Just off the top of my head, a couple ideas.
1) Longer tube length, needs larger diameter.
2) Wouldn't want to use any kind of tube that requires cement, as that would
put a bunch of organic solvents into her breathing oxygen. No PVC with
cement, for example.
Christopher A. Young
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My wife just got home from the hospital with an oxygen concentrator
and some tanks.
ISTM that the best setup for us would be to keep the concentrator
upstairs in the bedroom- and run a second line through the floor to
the living room below.
The guy last night says they are made to run 24/7. I'm thinking a 2
way valve and some sort of grommet to go between floors should do me.
The valve is no rush- I'll pick that up online and just plug/unplug in
I'd like some feedback on the 'floor grommet' first. the floor
upstairs is a floating laminate floor over 1x8 shiplap. [it is a 100+
yr old house] There are 2x8 joists- and 1/2" sheetrock below.
In my mind I'm picturing 2 pieces of 'pipe' with flattened/flared
ends- drill the hole, and insert from both sides.
Is there such a thing? Or do I buy 2 grommets and a piece of pipe?
This will be more or less permanent-- If we're 'lucky'- we'll be using
this setup for a few years. OTOH- when it is no longer necessary,
it would be nice to leave and easily plugged pair of holes.
The concentrator company should be willing to give you some extra
line. The tubing is cheap and any supplier should have plenty on the
truck. Although some have suggested a larger tubing, it must be
certified for medical oxygen as you don't want to carry any sort of
plasticisers in the tubing to the patient.
The maximum the concentrator should have is a 50' extension or you
will get a lot of line loss. If say, she is on 2 liters, you can bump
it to 2.5 to compensate a little. They also have connectors so you
can put together two 25's to get what you need.
The cannula should be changed at least once a week (they should have
given you a bunch) but the straight tubing will last a very long time.
Once a month someone should be coming out to check the machine and
test the oxygen levels. That person should also be carrying supplies
so be sure to ask for whatever you need.
The tanks are for portability. They can also be used in the event of
power failure, but Medicare won't pay for that use, only portability.
If for any reason, you can't get what you need, you can change
suppliers. Every area usually has a few and you don't have to stick
with the one your doctor or hospital recommends.
Call your electric company, since you are using life support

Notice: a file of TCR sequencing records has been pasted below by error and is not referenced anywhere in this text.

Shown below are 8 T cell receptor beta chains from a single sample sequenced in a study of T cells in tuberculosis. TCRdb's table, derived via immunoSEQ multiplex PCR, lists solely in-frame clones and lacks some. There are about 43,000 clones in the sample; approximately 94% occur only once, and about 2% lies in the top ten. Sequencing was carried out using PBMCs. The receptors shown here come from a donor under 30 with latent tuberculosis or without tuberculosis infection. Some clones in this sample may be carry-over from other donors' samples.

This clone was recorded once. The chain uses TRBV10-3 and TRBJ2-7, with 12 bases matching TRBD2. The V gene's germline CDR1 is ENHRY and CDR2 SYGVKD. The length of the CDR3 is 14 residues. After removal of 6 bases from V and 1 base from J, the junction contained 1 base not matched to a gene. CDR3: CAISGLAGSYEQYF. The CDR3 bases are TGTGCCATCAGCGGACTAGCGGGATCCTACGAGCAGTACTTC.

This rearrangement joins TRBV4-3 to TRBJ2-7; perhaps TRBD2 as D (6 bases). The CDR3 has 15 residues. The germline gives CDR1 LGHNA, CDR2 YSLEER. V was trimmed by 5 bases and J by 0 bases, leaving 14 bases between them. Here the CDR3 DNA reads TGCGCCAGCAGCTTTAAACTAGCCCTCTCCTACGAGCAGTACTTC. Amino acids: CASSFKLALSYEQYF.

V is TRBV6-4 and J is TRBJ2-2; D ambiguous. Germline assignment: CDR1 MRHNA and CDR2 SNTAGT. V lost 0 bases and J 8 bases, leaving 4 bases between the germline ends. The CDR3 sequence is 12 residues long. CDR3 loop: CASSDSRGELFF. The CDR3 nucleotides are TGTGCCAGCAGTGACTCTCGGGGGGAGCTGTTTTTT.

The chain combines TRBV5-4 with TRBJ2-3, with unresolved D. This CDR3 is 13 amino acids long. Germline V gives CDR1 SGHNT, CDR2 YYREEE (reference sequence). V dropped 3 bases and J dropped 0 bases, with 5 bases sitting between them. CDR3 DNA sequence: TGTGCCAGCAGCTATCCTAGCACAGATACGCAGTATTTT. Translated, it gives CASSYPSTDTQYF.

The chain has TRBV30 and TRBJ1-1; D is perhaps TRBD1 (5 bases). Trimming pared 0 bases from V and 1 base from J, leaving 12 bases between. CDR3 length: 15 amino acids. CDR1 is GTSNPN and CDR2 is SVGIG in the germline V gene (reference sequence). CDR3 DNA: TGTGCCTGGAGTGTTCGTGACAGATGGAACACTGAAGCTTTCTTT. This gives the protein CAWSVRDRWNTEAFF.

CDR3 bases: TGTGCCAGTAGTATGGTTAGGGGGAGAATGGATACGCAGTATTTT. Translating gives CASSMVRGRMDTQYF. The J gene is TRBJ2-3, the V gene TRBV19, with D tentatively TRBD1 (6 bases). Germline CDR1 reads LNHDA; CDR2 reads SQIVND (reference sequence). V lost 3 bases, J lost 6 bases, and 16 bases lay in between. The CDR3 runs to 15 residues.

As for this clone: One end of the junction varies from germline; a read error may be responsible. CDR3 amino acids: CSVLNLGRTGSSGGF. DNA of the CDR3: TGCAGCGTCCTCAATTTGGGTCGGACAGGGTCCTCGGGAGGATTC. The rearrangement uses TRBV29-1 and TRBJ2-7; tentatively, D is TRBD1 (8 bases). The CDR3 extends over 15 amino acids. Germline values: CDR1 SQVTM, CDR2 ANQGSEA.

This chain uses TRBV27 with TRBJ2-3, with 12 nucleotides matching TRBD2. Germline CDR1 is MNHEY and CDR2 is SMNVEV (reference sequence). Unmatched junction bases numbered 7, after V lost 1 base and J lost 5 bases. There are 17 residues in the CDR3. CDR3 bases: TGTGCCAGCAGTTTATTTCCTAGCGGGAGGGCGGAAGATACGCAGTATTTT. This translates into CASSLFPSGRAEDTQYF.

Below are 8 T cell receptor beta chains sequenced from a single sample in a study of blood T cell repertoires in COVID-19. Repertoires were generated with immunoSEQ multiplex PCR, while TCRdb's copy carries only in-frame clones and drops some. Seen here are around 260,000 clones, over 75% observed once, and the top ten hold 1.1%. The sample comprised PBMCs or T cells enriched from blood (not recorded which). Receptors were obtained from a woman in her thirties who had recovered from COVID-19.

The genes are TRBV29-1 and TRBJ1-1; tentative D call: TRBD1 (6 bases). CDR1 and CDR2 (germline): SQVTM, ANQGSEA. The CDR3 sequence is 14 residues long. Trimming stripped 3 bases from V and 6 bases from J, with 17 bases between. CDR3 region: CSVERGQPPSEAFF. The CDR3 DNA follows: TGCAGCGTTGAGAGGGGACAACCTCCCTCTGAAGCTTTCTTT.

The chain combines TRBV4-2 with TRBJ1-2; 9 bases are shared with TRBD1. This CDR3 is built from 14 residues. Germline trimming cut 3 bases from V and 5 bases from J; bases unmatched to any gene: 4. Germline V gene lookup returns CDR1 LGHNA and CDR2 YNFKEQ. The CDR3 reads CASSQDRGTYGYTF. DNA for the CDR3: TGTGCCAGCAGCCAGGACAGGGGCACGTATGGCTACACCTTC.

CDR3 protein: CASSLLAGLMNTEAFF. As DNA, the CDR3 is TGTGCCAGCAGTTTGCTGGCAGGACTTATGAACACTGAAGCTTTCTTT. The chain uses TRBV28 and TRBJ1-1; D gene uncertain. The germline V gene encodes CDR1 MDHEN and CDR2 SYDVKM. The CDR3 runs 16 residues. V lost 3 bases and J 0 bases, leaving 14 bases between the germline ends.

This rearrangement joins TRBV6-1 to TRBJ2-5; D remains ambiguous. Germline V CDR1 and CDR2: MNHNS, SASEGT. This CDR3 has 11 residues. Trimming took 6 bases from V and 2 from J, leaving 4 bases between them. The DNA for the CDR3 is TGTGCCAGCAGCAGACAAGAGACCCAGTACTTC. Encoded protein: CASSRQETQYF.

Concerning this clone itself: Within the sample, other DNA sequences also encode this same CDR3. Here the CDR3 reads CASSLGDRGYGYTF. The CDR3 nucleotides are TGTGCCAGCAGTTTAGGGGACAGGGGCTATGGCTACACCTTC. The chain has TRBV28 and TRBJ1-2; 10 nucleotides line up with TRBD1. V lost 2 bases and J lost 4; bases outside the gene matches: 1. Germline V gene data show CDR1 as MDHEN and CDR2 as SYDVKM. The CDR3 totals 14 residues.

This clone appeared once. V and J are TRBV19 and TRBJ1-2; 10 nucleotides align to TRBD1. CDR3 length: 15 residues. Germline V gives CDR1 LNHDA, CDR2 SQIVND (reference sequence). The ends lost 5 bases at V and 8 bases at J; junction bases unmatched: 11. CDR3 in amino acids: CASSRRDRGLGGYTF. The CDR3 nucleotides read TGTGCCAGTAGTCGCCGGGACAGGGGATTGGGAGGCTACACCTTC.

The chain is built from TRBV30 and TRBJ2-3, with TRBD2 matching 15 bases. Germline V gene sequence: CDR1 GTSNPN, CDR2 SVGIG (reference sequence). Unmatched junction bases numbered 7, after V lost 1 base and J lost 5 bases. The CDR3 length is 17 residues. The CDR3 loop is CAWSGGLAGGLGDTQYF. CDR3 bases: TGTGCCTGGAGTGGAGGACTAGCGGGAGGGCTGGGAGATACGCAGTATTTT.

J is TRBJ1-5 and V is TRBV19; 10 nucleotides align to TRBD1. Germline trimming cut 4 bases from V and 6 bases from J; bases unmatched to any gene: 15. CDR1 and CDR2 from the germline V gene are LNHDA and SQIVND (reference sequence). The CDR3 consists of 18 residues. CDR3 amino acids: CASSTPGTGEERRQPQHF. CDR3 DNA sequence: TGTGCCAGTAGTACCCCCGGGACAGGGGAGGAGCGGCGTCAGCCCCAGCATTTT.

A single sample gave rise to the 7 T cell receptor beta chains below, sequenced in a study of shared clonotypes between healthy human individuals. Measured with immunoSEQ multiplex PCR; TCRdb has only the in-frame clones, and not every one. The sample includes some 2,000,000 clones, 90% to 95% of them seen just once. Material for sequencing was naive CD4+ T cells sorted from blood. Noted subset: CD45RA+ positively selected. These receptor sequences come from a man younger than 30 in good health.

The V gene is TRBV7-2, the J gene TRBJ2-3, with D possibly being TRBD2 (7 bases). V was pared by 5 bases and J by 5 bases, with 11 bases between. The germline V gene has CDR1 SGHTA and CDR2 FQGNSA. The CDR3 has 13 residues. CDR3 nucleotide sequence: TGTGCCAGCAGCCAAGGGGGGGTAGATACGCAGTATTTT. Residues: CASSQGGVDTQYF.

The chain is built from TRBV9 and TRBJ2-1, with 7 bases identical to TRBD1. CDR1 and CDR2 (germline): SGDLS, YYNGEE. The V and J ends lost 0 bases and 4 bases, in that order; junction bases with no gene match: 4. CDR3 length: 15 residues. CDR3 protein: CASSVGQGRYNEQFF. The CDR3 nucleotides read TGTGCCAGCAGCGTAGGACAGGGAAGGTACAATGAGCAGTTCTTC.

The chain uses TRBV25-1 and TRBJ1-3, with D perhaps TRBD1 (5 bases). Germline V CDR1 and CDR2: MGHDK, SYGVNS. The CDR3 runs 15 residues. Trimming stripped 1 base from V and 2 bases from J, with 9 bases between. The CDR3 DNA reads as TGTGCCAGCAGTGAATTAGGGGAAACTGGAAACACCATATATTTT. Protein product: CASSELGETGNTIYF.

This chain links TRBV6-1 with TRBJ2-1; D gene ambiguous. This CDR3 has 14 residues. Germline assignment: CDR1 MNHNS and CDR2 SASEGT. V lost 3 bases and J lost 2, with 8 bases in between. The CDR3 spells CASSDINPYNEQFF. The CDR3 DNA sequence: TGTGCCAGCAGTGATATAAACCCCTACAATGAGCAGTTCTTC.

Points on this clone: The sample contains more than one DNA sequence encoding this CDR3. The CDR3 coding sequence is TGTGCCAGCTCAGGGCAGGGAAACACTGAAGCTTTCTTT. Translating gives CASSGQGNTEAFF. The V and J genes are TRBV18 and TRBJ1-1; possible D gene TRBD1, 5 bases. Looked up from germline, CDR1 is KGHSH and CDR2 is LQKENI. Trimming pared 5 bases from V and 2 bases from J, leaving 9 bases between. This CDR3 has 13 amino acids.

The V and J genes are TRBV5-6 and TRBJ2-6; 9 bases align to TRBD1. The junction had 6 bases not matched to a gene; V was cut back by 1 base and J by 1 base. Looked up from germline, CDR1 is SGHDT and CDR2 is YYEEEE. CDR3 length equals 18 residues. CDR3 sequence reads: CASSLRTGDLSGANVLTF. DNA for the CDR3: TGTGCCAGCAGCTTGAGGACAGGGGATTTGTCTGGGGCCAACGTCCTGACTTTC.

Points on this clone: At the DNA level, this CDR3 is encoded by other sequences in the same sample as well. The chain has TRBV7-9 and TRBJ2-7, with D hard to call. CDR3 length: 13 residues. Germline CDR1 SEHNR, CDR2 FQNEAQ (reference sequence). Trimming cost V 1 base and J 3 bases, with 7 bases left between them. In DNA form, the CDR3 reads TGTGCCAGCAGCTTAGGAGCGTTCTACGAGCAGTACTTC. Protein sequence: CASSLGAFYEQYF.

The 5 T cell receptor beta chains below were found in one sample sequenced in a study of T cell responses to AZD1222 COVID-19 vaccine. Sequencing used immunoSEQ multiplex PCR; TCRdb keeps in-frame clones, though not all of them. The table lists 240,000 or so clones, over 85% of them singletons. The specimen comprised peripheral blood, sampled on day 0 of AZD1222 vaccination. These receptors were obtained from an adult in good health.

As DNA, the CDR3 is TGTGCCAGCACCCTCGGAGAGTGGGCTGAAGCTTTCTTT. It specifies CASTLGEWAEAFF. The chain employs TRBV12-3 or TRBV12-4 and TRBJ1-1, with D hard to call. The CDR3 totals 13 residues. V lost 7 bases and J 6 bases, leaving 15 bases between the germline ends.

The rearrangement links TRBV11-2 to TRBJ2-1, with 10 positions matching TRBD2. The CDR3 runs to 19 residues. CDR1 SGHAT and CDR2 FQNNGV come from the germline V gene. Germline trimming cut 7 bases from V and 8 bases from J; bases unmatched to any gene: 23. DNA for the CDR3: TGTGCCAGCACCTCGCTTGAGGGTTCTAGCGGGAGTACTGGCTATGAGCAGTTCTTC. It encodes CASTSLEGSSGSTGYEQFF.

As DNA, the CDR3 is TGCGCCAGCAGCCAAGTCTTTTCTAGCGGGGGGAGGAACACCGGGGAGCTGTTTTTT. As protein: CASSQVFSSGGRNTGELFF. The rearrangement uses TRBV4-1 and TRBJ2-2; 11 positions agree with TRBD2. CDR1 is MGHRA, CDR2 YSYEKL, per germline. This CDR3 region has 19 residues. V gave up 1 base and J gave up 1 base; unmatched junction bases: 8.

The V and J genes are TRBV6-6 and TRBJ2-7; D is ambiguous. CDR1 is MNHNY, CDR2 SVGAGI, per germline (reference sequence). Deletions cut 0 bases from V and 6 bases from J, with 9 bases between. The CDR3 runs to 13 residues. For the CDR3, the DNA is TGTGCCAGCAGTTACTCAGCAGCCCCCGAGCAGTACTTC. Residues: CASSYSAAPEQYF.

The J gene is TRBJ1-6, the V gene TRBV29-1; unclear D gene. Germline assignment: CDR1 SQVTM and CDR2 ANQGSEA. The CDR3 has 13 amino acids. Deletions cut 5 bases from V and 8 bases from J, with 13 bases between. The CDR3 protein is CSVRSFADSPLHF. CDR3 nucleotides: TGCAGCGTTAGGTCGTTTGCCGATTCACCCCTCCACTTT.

equiptement the electric company will put you FIRST in the event of a
outage. if a power failure occurs call them immediately and remind
them of life support
Extra line is no problem. They gave me (2) 40' lengths. One gets
her around either floor fairly well. But rather than dragging the
concentrator up and down stairs several times a day I'd like to just
use a 40' length on each floor-
I would still use the supplied tubing-- I just wanted an easy way to
drop it through to the floor below. We're fortunate that the LR
is right below the bedroom- so the 'base area' is the same day and
They left lots of those and said the 'regular' guy would be out in a
week or so. [She was discharged at 5PM with a tank- and the company
was called. The driver called and said he'd be here in 4 hours- he
got here a little after 9 and had 8 more stops to go. [from 7AM --
good kid, I sure wouldn't want *that* job.<g>]
The hospital was cagey on this one. They made my wife pick from the 7
they had listed. She took the one that was founded by a gal her mom
used to ride with in the local rescue squad. If they come
through with a mask today- we'll stick with them. [can't believe they
didn't include the mask-- and need a script to bring me one--- when
she falls asleep her mouth opens, and she doesn't get any oxygen-- It
seems to me that can't be that unusual.]
Sounds like you've been this way-- anything else we need to remember
when the guy shows up next week?
I used to do new starts on weekends. Sometimes you did nothing, other
times you got callas at all hours. Like the time I drove 40 miles at
11 PM because the elderly couple could not find the "on" switch on the
unit after it was shut off earlier.
It is not that unusual and you don't really need a mask. The constant
flow through the cannula gives enough oxygen that you will breath in a
higher level through the mouth. Some people put the cannula on upside
down to point the outlets towards the mouth.
Even though we need oxygen to live, you cant get it and some of the
equipment without a script.
Be sure he shows you where the filter is so you can clean it every
week or so. That is the only maintenance you have to do. If they did
not show you already, learn how to change the portable tanks and
regulator. If you are going to be going out a lot, there are some very
small portable units that make it easier to do so. They use smaller
tanks and are lighter and easily carried. They are expensive and
since the company gets a fixed price, they are reluctant to give them
to patients that don't need them.